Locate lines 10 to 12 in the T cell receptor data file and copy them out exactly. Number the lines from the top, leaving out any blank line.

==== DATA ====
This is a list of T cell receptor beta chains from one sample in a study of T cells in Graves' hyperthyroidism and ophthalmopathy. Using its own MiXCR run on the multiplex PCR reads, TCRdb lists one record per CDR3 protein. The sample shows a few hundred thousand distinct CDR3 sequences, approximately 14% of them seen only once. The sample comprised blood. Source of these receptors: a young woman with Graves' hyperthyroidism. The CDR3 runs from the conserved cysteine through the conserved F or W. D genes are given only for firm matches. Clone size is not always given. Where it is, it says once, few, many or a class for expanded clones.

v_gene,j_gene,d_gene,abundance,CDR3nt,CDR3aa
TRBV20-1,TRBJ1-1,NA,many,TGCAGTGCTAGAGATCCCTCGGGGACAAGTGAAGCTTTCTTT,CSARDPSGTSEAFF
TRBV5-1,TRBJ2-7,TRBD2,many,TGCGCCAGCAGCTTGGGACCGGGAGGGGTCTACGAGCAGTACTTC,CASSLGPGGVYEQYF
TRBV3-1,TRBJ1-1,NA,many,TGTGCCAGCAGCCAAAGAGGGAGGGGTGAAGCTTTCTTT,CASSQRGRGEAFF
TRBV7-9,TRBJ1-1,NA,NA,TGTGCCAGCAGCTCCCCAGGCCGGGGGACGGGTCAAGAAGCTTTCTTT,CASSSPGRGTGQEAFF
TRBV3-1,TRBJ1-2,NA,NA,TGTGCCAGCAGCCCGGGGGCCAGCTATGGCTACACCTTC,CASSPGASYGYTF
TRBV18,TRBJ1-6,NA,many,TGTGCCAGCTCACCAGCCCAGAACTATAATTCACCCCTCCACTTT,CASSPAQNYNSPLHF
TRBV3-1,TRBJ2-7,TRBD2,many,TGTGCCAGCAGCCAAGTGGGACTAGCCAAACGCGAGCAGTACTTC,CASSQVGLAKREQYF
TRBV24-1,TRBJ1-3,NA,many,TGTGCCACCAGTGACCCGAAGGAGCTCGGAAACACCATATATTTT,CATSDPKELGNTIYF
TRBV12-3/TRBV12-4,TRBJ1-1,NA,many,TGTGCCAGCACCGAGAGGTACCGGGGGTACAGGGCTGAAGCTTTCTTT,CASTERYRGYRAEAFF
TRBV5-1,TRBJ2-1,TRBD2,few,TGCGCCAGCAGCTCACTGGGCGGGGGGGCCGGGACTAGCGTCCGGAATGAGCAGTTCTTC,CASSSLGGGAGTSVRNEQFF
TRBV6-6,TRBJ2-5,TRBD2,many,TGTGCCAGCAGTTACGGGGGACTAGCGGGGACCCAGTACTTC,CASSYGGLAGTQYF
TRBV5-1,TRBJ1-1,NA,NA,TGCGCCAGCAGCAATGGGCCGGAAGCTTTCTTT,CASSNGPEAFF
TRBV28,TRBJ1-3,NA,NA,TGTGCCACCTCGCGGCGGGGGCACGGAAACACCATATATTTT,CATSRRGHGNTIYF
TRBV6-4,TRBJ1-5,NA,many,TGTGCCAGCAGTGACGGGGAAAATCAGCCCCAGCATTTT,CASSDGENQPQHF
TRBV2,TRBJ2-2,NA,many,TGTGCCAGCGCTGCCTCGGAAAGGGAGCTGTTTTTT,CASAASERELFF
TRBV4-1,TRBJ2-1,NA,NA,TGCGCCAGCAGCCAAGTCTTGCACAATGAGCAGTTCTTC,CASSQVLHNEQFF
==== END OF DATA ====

TRBV24-1,TRBJ1-3,NA,many,TGTGCCACCAGTGACCCGAAGGAGCTCGGAAACACCATATATTTT,CATSDPKELGNTIYF
TRBV12-3/TRBV12-4,TRBJ1-1,NA,many,TGTGCCAGCACCGAGAGGTACCGGGGGTACAGGGCTGAAGCTTTCTTT,CASTERYRGYRAEAFF
TRBV5-1,TRBJ2-1,TRBD2,few,TGCGCCAGCAGCTCACTGGGCGGGGGGGCCGGGACTAGCGTCCGGAATGAGCAGTTCTTC,CASSSLGGGAGTSVRNEQFF